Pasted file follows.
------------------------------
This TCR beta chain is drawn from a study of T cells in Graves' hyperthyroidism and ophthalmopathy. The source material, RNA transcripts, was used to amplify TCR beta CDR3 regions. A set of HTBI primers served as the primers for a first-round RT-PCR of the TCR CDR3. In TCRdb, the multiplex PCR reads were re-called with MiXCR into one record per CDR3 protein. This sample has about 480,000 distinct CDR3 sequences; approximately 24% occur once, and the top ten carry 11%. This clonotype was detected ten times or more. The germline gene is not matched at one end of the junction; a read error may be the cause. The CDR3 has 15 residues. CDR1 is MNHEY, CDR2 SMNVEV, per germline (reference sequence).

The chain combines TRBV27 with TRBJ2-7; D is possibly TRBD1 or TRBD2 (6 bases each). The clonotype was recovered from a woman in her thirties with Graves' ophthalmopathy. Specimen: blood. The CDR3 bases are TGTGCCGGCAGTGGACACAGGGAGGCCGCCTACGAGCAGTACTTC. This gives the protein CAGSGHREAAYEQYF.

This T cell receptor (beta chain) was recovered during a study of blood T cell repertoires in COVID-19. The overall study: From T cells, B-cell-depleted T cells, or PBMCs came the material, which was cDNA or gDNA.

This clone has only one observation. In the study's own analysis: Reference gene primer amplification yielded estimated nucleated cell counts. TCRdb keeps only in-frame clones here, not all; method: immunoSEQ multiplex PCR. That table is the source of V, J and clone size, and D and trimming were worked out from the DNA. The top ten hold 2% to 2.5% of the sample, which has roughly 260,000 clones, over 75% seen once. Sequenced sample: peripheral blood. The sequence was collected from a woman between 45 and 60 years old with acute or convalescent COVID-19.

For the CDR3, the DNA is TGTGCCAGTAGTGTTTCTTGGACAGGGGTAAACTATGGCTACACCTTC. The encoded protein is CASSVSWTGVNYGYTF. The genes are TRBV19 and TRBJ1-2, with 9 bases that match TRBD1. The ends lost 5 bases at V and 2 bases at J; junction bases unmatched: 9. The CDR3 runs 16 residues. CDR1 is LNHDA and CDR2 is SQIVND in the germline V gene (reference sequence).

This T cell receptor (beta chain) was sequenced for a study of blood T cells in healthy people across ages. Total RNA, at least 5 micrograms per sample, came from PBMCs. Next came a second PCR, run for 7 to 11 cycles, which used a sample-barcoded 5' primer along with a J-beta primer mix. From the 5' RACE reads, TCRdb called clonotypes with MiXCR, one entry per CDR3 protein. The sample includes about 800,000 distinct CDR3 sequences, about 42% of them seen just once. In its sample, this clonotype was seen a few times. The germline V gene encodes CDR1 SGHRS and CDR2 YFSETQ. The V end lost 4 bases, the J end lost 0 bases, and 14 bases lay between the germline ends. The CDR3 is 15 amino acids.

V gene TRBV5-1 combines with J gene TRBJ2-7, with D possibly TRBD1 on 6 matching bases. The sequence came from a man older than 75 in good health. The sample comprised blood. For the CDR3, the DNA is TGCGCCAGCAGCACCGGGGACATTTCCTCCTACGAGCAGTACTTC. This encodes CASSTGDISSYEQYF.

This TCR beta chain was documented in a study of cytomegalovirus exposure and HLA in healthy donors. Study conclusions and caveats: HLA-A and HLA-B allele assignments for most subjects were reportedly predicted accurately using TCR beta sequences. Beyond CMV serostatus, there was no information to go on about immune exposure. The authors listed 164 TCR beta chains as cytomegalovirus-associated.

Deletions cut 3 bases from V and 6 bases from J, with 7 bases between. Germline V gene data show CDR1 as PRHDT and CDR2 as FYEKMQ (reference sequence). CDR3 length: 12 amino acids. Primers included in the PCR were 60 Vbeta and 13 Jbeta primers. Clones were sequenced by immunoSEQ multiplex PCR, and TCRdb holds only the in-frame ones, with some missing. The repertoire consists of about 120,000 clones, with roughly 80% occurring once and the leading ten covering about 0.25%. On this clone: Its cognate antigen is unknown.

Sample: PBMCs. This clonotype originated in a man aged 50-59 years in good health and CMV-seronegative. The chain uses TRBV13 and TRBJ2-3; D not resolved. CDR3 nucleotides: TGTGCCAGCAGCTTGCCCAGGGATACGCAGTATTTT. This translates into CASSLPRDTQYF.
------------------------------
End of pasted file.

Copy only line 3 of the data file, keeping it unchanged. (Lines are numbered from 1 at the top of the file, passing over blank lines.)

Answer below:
This T cell receptor (beta chain) was recovered during a study of blood T cell repertoires in COVID-19. The overall study: From T cells, B-cell-depleted T cells, or PBMCs came the material, which was cDNA or gDNA.